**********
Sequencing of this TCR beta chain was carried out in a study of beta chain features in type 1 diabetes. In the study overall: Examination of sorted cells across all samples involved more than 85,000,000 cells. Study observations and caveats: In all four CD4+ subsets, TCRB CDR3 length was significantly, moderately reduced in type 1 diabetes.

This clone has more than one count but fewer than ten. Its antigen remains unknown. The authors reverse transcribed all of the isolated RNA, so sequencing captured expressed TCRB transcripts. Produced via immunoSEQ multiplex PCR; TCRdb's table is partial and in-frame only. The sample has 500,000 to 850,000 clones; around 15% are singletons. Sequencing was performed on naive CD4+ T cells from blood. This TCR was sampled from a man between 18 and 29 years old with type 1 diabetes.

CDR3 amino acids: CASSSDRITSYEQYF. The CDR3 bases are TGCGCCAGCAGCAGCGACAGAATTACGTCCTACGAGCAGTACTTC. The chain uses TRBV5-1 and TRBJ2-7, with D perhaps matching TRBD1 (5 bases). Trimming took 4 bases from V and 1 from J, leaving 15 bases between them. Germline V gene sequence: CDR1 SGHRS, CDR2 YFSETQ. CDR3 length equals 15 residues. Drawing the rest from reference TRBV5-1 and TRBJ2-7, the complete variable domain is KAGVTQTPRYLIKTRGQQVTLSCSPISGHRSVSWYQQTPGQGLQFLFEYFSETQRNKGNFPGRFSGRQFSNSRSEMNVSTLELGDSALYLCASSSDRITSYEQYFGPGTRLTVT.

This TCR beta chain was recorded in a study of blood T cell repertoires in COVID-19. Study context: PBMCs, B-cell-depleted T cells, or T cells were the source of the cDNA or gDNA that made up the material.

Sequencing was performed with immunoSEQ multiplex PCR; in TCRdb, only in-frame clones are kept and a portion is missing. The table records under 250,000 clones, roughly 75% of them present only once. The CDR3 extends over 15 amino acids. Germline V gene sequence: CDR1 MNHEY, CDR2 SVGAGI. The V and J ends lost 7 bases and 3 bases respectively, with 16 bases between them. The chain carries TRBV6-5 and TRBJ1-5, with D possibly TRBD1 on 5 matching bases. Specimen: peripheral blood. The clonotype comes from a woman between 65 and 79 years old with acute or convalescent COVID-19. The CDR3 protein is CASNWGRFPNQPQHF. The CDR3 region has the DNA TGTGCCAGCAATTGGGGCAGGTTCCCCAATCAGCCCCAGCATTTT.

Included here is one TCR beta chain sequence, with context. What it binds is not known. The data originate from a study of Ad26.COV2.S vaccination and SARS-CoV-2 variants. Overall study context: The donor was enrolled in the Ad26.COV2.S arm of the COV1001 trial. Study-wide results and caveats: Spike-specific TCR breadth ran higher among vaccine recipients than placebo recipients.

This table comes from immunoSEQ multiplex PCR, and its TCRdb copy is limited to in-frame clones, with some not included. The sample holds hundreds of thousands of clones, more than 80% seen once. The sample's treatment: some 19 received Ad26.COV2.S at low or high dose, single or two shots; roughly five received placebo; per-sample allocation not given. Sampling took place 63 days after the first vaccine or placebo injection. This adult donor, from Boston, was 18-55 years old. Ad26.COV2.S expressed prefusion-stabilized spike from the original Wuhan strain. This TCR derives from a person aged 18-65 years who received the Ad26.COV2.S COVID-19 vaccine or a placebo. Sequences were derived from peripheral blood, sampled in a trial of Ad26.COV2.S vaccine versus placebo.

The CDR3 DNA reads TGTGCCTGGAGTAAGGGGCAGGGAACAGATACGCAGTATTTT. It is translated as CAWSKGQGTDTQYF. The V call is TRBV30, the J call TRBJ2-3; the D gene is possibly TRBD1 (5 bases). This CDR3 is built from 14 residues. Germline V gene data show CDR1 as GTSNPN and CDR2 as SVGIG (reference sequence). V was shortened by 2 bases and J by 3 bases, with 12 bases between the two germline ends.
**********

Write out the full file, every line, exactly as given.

Sequencing of this TCR beta chain was carried out in a study of beta chain features in type 1 diabetes. In the study overall: Examination of sorted cells across all samples involved more than 85,000,000 cells. Study observations and caveats: In all four CD4+ subsets, TCRB CDR3 length was significantly, moderately reduced in type 1 diabetes.

This clone has more than one count but fewer than ten. Its antigen remains unknown. The authors reverse transcribed all of the isolated RNA, so sequencing captured expressed TCRB transcripts. Produced via immunoSEQ multiplex PCR; TCRdb's table is partial and in-frame only. The sample has 500,000 to 850,000 clones; around 15% are singletons. Sequencing was performed on naive CD4+ T cells from blood. This TCR was sampled from a man between 18 and 29 years old with type 1 diabetes.

CDR3 amino acids: CASSSDRITSYEQYF. The CDR3 bases are TGCGCCAGCAGCAGCGACAGAATTACGTCCTACGAGCAGTACTTC. The chain uses TRBV5-1 and TRBJ2-7, with D perhaps matching TRBD1 (5 bases). Trimming took 4 bases from V and 1 from J, leaving 15 bases between them. Germline V gene sequence: CDR1 SGHRS, CDR2 YFSETQ. CDR3 length equals 15 residues. Drawing the rest from reference TRBV5-1 and TRBJ2-7, the complete variable domain is KAGVTQTPRYLIKTRGQQVTLSCSPISGHRSVSWYQQTPGQGLQFLFEYFSETQRNKGNFPGRFSGRQFSNSRSEMNVSTLELGDSALYLCASSSDRITSYEQYFGPGTRLTVT.

This TCR beta chain was recorded in a study of blood T cell repertoires in COVID-19. Study context: PBMCs, B-cell-depleted T cells, or T cells were the source of the cDNA or gDNA that made up the material.

Sequencing was performed with immunoSEQ multiplex PCR; in TCRdb, only in-frame clones are kept and a portion is missing. The table records under 250,000 clones, roughly 75% of them present only once. The CDR3 extends over 15 amino acids. Germline V gene sequence: CDR1 MNHEY, CDR2 SVGAGI. The V and J ends lost 7 bases and 3 bases respectively, with 16 bases between them. The chain carries TRBV6-5 and TRBJ1-5, with D possibly TRBD1 on 5 matching bases. Specimen: peripheral blood. The clonotype comes from a woman between 65 and 79 years old with acute or convalescent COVID-19. The CDR3 protein is CASNWGRFPNQPQHF. The CDR3 region has the DNA TGTGCCAGCAATTGGGGCAGGTTCCCCAATCAGCCCCAGCATTTT.

Included here is one TCR beta chain sequence, with context. What it binds is not known. The data originate from a study of Ad26.COV2.S vaccination and SARS-CoV-2 variants. Overall study context: The donor was enrolled in the Ad26.COV2.S arm of the COV1001 trial. Study-wide results and caveats: Spike-specific TCR breadth ran higher among vaccine recipients than placebo recipients.

This table comes from immunoSEQ multiplex PCR, and its TCRdb copy is limited to in-frame clones, with some not included. The sample holds hundreds of thousands of clones, more than 80% seen once. The sample's treatment: some 19 received Ad26.COV2.S at low or high dose, single or two shots; roughly five received placebo; per-sample allocation not given. Sampling took place 63 days after the first vaccine or placebo injection. This adult donor, from Boston, was 18-55 years old. Ad26.COV2.S expressed prefusion-stabilized spike from the original Wuhan strain. This TCR derives from a person aged 18-65 years who received the Ad26.COV2.S COVID-19 vaccine or a placebo. Sequences were derived from peripheral blood, sampled in a trial of Ad26.COV2.S vaccine versus placebo.

The CDR3 DNA reads TGTGCCTGGAGTAAGGGGCAGGGAACAGATACGCAGTATTTT. It is translated as CAWSKGQGTDTQYF. The V call is TRBV30, the J call TRBJ2-3; the D gene is possibly TRBD1 (5 bases). This CDR3 is built from 14 residues. Germline V gene data show CDR1 as GTSNPN and CDR2 as SVGIG (reference sequence). V was shortened by 2 bases and J by 3 bases, with 12 bases between the two germline ends.